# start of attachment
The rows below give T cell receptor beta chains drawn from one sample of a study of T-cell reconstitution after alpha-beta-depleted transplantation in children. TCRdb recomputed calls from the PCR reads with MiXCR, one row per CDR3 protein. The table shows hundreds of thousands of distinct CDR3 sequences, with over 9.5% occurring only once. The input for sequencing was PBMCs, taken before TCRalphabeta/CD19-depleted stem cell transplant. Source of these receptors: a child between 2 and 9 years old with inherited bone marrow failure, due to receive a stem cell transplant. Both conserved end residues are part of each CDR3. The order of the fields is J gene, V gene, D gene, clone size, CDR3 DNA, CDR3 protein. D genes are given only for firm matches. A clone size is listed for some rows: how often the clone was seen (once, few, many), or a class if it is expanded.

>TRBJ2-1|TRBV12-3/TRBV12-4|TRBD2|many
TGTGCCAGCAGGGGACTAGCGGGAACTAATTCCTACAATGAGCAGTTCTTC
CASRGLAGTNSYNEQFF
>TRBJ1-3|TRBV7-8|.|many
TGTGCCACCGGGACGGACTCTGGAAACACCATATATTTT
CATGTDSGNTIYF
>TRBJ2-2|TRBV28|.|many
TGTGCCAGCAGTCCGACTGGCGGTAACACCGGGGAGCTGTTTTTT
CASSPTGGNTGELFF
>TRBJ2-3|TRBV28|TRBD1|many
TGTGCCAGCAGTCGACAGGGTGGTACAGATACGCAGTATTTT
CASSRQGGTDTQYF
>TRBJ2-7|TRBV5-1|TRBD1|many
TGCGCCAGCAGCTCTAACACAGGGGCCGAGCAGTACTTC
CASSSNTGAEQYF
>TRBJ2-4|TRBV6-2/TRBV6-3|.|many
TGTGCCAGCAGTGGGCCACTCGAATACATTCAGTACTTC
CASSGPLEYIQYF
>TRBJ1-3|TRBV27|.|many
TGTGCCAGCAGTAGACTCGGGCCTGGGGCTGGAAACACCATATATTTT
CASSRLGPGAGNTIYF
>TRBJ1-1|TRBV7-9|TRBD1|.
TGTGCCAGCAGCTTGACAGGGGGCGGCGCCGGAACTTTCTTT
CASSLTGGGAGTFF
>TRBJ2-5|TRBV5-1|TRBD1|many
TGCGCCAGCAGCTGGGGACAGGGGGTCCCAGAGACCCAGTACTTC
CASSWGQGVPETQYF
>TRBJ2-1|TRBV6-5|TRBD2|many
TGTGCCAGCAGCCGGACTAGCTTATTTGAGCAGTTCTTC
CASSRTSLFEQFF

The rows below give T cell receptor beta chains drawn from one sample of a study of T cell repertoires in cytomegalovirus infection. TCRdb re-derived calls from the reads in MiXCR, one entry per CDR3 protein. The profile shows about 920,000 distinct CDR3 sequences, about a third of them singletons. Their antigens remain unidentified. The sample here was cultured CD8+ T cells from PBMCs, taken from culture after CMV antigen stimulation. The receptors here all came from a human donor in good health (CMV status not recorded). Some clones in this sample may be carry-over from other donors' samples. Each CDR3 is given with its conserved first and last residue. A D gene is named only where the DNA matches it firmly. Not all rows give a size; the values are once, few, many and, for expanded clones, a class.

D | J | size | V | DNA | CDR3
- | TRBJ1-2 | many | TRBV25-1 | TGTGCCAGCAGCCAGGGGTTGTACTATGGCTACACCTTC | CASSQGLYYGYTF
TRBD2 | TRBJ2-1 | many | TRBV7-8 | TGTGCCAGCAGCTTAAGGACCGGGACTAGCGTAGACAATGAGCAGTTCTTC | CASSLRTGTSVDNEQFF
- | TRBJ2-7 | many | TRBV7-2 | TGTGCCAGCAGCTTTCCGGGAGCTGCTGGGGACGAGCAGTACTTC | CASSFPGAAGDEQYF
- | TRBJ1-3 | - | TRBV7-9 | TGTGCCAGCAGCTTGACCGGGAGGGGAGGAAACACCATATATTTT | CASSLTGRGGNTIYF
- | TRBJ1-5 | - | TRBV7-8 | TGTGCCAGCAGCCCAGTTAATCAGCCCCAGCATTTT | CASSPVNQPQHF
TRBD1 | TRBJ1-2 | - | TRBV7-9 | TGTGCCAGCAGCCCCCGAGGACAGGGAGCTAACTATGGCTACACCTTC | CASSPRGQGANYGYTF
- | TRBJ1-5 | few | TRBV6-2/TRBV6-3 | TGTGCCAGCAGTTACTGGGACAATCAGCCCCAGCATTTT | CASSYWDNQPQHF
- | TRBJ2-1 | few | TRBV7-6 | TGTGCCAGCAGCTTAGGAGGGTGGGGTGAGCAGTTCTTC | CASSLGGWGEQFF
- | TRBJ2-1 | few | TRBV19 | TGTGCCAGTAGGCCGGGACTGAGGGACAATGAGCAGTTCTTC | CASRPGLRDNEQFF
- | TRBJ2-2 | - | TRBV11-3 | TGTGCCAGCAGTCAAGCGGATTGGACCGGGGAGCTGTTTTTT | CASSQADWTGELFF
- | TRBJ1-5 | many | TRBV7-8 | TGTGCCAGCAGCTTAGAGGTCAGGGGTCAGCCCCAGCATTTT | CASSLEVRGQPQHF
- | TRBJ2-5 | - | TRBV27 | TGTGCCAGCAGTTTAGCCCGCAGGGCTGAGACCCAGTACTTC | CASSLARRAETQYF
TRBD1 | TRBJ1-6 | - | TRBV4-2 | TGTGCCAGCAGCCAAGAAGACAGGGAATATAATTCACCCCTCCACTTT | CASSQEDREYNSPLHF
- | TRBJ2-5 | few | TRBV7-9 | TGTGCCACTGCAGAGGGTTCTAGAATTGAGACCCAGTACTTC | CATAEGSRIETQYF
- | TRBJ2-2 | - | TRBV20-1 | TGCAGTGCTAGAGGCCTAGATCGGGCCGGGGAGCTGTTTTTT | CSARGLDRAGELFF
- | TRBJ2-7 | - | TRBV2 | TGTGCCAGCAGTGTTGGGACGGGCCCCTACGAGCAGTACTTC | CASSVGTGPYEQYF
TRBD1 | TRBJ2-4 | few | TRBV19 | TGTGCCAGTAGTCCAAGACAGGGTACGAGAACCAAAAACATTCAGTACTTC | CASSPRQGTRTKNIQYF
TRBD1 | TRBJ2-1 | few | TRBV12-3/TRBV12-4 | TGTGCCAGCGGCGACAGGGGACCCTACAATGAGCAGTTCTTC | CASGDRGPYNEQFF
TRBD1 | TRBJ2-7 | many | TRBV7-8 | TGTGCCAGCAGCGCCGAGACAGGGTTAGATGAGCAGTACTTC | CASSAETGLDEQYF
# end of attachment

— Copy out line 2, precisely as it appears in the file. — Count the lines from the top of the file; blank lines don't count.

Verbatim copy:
>TRBJ2-1|TRBV12-3/TRBV12-4|TRBD2|many